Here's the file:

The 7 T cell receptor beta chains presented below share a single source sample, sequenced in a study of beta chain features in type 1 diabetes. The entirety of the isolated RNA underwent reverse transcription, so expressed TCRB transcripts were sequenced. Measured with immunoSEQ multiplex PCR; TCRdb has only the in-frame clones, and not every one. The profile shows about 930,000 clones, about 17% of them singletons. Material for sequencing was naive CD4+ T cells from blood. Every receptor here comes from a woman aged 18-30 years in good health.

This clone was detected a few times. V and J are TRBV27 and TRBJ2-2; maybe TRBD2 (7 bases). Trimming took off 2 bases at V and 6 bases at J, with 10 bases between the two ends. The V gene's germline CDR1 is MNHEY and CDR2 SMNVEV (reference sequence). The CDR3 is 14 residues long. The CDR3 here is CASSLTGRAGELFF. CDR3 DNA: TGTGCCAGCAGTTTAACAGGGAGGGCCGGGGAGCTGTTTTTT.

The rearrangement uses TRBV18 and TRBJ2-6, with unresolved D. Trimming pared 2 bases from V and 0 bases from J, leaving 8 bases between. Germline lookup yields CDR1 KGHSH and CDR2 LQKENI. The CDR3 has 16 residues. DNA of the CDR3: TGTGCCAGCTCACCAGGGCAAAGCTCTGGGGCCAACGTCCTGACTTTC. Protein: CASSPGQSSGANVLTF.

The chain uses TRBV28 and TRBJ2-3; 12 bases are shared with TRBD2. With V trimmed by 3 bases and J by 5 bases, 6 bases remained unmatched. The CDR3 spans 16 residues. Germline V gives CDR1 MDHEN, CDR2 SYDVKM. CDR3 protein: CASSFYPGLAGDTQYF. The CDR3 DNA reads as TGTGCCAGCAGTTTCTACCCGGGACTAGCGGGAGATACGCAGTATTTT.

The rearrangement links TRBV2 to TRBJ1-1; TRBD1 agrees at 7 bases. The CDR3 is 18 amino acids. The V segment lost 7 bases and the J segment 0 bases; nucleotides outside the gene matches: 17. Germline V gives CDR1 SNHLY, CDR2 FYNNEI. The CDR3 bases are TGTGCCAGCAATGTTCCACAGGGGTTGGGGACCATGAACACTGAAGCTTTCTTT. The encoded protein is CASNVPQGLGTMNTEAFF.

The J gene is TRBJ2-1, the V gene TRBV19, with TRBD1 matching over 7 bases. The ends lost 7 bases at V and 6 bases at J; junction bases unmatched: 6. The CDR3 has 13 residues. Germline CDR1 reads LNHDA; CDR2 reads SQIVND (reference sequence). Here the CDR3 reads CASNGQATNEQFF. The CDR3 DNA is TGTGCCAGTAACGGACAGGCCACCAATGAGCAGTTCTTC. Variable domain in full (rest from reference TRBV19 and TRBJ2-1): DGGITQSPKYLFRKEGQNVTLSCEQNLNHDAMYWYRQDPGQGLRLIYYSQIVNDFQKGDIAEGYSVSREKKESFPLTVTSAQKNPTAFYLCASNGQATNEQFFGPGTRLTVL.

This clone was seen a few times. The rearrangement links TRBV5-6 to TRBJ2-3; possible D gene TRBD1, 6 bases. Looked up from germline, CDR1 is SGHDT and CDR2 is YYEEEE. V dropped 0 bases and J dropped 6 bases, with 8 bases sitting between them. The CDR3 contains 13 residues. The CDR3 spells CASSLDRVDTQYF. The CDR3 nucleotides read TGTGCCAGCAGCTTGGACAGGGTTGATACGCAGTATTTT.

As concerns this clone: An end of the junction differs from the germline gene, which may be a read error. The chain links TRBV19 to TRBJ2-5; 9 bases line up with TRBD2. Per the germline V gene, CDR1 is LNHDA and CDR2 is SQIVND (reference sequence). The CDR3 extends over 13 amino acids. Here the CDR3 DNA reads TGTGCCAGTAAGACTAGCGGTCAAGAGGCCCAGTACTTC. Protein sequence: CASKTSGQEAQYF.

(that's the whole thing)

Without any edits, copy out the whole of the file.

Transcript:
The 7 T cell receptor beta chains presented below share a single source sample, sequenced in a study of beta chain features in type 1 diabetes. The entirety of the isolated RNA underwent reverse transcription, so expressed TCRB transcripts were sequenced. Measured with immunoSEQ multiplex PCR; TCRdb has only the in-frame clones, and not every one. The profile shows about 930,000 clones, about 17% of them singletons. Material for sequencing was naive CD4+ T cells from blood. Every receptor here comes from a woman aged 18-30 years in good health.

This clone was detected a few times. V and J are TRBV27 and TRBJ2-2; maybe TRBD2 (7 bases). Trimming took off 2 bases at V and 6 bases at J, with 10 bases between the two ends. The V gene's germline CDR1 is MNHEY and CDR2 SMNVEV (reference sequence). The CDR3 is 14 residues long. The CDR3 here is CASSLTGRAGELFF. CDR3 DNA: TGTGCCAGCAGTTTAACAGGGAGGGCCGGGGAGCTGTTTTTT.

The rearrangement uses TRBV18 and TRBJ2-6, with unresolved D. Trimming pared 2 bases from V and 0 bases from J, leaving 8 bases between. Germline lookup yields CDR1 KGHSH and CDR2 LQKENI. The CDR3 has 16 residues. DNA of the CDR3: TGTGCCAGCTCACCAGGGCAAAGCTCTGGGGCCAACGTCCTGACTTTC. Protein: CASSPGQSSGANVLTF.

The chain uses TRBV28 and TRBJ2-3; 12 bases are shared with TRBD2. With V trimmed by 3 bases and J by 5 bases, 6 bases remained unmatched. The CDR3 spans 16 residues. Germline V gives CDR1 MDHEN, CDR2 SYDVKM. CDR3 protein: CASSFYPGLAGDTQYF. The CDR3 DNA reads as TGTGCCAGCAGTTTCTACCCGGGACTAGCGGGAGATACGCAGTATTTT.

The rearrangement links TRBV2 to TRBJ1-1; TRBD1 agrees at 7 bases. The CDR3 is 18 amino acids. The V segment lost 7 bases and the J segment 0 bases; nucleotides outside the gene matches: 17. Germline V gives CDR1 SNHLY, CDR2 FYNNEI. The CDR3 bases are TGTGCCAGCAATGTTCCACAGGGGTTGGGGACCATGAACACTGAAGCTTTCTTT. The encoded protein is CASNVPQGLGTMNTEAFF.

The J gene is TRBJ2-1, the V gene TRBV19, with TRBD1 matching over 7 bases. The ends lost 7 bases at V and 6 bases at J; junction bases unmatched: 6. The CDR3 has 13 residues. Germline CDR1 reads LNHDA; CDR2 reads SQIVND (reference sequence). Here the CDR3 reads CASNGQATNEQFF. The CDR3 DNA is TGTGCCAGTAACGGACAGGCCACCAATGAGCAGTTCTTC. Variable domain in full (rest from reference TRBV19 and TRBJ2-1): DGGITQSPKYLFRKEGQNVTLSCEQNLNHDAMYWYRQDPGQGLRLIYYSQIVNDFQKGDIAEGYSVSREKKESFPLTVTSAQKNPTAFYLCASNGQATNEQFFGPGTRLTVL.

This clone was seen a few times. The rearrangement links TRBV5-6 to TRBJ2-3; possible D gene TRBD1, 6 bases. Looked up from germline, CDR1 is SGHDT and CDR2 is YYEEEE. V dropped 0 bases and J dropped 6 bases, with 8 bases sitting between them. The CDR3 contains 13 residues. The CDR3 spells CASSLDRVDTQYF. The CDR3 nucleotides read TGTGCCAGCAGCTTGGACAGGGTTGATACGCAGTATTTT.

As concerns this clone: An end of the junction differs from the germline gene, which may be a read error. The chain links TRBV19 to TRBJ2-5; 9 bases line up with TRBD2. Per the germline V gene, CDR1 is LNHDA and CDR2 is SQIVND (reference sequence). The CDR3 extends over 13 amino acids. Here the CDR3 DNA reads TGTGCCAGTAAGACTAGCGGTCAAGAGGCCCAGTACTTC. Protein sequence: CASKTSGQEAQYF.